The Beatles birthplace, Liverpool: a tour fans wouldn’t like to miss
The Beatles are considered the most important musical group of all time. We’re talking about the band that has sold the most albums, with more than 270 million certified copies sold. That’s not all: the group still holds the record for “multi-platinum” certifications, with 26. They also have the most albums in the top-10 all time, worldwide. And the four members of the group were born in Liverpool, England. Fans all over the world seek to visit Beatles attractions in Liverpool.
This is the bar where the Beatles were discovered. They played 292 concerts there! In fact, the original location is across the street: the original pub was turned into a club, a long time ago. Then, in 1984, the original version was rebuilt, using the same plans, and some of the bricks of the original, just a few meters away from the original location.
Note that fans who have read the book and watched the documentary “The Beatles Anthology” may well go without a visit to this museum. The visit is a bit difficult to follow, and some parts of the chronology of the Beatles’ history are outright missing, while others are extremely detailed. All the same, some of the objects found there, such as George Harrison’s very first guitar, or John Lennon’s famous round glasses.
Besides, one of my favorite Beatles quotes is printed on a wall at the museum exit: “We were the Spice Boys” – George Harrison. I always like a bit of witty self-mockery…
Note also that a statue of the four acolytes stands on Pier Head, about a fifteen-minute walk from the main site of the museum.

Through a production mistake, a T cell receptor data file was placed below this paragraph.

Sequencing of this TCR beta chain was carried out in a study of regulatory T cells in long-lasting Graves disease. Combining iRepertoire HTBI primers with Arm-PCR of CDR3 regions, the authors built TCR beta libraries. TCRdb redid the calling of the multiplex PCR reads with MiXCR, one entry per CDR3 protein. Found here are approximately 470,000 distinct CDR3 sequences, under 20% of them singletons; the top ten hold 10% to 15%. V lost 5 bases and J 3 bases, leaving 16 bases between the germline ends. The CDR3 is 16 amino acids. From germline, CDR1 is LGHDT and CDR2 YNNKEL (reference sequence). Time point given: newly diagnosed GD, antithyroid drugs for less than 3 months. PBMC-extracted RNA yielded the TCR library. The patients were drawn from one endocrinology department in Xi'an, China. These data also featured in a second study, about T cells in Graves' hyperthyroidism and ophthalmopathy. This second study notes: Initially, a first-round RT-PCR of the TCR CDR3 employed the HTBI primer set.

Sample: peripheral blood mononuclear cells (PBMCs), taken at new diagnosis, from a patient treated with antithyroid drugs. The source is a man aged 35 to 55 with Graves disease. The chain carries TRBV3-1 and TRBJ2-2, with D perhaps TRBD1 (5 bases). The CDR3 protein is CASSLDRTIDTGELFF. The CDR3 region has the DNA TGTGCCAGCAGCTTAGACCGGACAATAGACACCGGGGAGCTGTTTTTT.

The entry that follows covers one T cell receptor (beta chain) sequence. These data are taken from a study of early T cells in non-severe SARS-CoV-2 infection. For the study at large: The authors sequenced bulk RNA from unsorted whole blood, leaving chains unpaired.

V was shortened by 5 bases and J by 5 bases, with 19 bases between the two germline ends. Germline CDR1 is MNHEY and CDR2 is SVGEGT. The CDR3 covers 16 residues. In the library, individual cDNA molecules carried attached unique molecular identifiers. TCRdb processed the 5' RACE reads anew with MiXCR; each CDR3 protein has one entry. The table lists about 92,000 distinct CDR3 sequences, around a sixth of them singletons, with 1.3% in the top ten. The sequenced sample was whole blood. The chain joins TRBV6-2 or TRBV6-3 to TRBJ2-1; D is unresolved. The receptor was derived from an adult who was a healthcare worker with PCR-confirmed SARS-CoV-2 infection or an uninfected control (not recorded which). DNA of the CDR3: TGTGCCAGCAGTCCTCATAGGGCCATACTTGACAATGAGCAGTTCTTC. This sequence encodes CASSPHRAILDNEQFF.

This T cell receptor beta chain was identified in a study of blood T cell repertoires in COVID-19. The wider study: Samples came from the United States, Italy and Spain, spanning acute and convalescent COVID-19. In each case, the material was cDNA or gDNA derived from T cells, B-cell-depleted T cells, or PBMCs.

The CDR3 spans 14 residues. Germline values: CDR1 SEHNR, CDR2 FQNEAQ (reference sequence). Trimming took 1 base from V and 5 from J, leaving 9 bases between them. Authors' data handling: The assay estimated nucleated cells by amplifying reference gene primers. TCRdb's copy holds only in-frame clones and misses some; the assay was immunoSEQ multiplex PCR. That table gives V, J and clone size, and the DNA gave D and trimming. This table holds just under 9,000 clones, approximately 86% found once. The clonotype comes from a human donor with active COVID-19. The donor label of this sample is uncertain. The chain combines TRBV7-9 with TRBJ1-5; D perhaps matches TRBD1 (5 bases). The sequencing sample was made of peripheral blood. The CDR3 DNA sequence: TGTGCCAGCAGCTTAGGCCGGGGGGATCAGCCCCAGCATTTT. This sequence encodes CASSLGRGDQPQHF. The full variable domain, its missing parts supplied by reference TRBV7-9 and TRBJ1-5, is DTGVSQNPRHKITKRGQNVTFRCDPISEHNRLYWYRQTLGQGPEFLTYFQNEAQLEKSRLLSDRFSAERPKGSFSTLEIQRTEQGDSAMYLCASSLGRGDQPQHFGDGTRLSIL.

Beatles Story: A quote by George Harrison
This is another (mythical) Beatles song. It’s a quite simple one: Paul McCartney sings of what he sees around him, in Liverpool.
The anecdote related to this song is endearing: Lennon and McCartney met at the bus terminus named Penny Lane to ride together to the center of the city.
Today, tourists stroll around to try and catch a glimpse about what McCartney was singing: the barber, the banker, the fireman, the nurse…
A street sign planted on a wall at Penny Lane – Photo nick macneill sous CC BY SA 2.0
When the song became a hit, Penny Lane street signs were so frequently stolen that the City of Liverpool decided to simply paint the street name on the brown bricks of the buildings instead of using street sings. Since 2007 however the street signs have made their reappearance … and continue to be stolen.
John Lennon’s childhood home – Photo Havaska sous CC BY SA 3.0
Childhood homes of the Beatles
The houses of the Beatles have commemorative plaques in front of each of them, and organized tourist tours all spend time at each of them. Some pictures of a young McCartney or Lennon in front of these houses can be found on the Internet. It’s interesting to see the young stars in front of the houses that have remained unchanged.
On the other hand… They’re just houses. No?
Liverpool is “Beatlemania”… All of it
In fact, these museums and tourist attractions are probably the most interesting. But Liverpool lives and breathes Beatlemania.
There is the statue of Eleanor Rigby, as well as her tombstone.
You can visit the John Lennon Peace Monument, which is near the arena ACC Liverpool.
The Grapes pub is known because it is said that the Beatles went there to drink a pint or two between their performances at the Cavern – which was a non-alcoholic pub in the 1950s.
The Casbah, in the suburbs of Liverpool, is often visited as it is the place where the Beatles played their first public concert. They played there about 70 times.
Several Beatles fanatics insist on taking the bus number 86. It is said that it was on this bus that George Harrison passed his audition.
The pub named Jacaranda, on Slater Street, opened its doors for the first time in 1958. Its first owner? Allan Williams, the first manager of the Beatles. John Lennon painted a mural in the women’s bathroom back then. It reopened, under a completely different management, in 2014.
When we were saying that Liverpool is “Beatlemaniac”…
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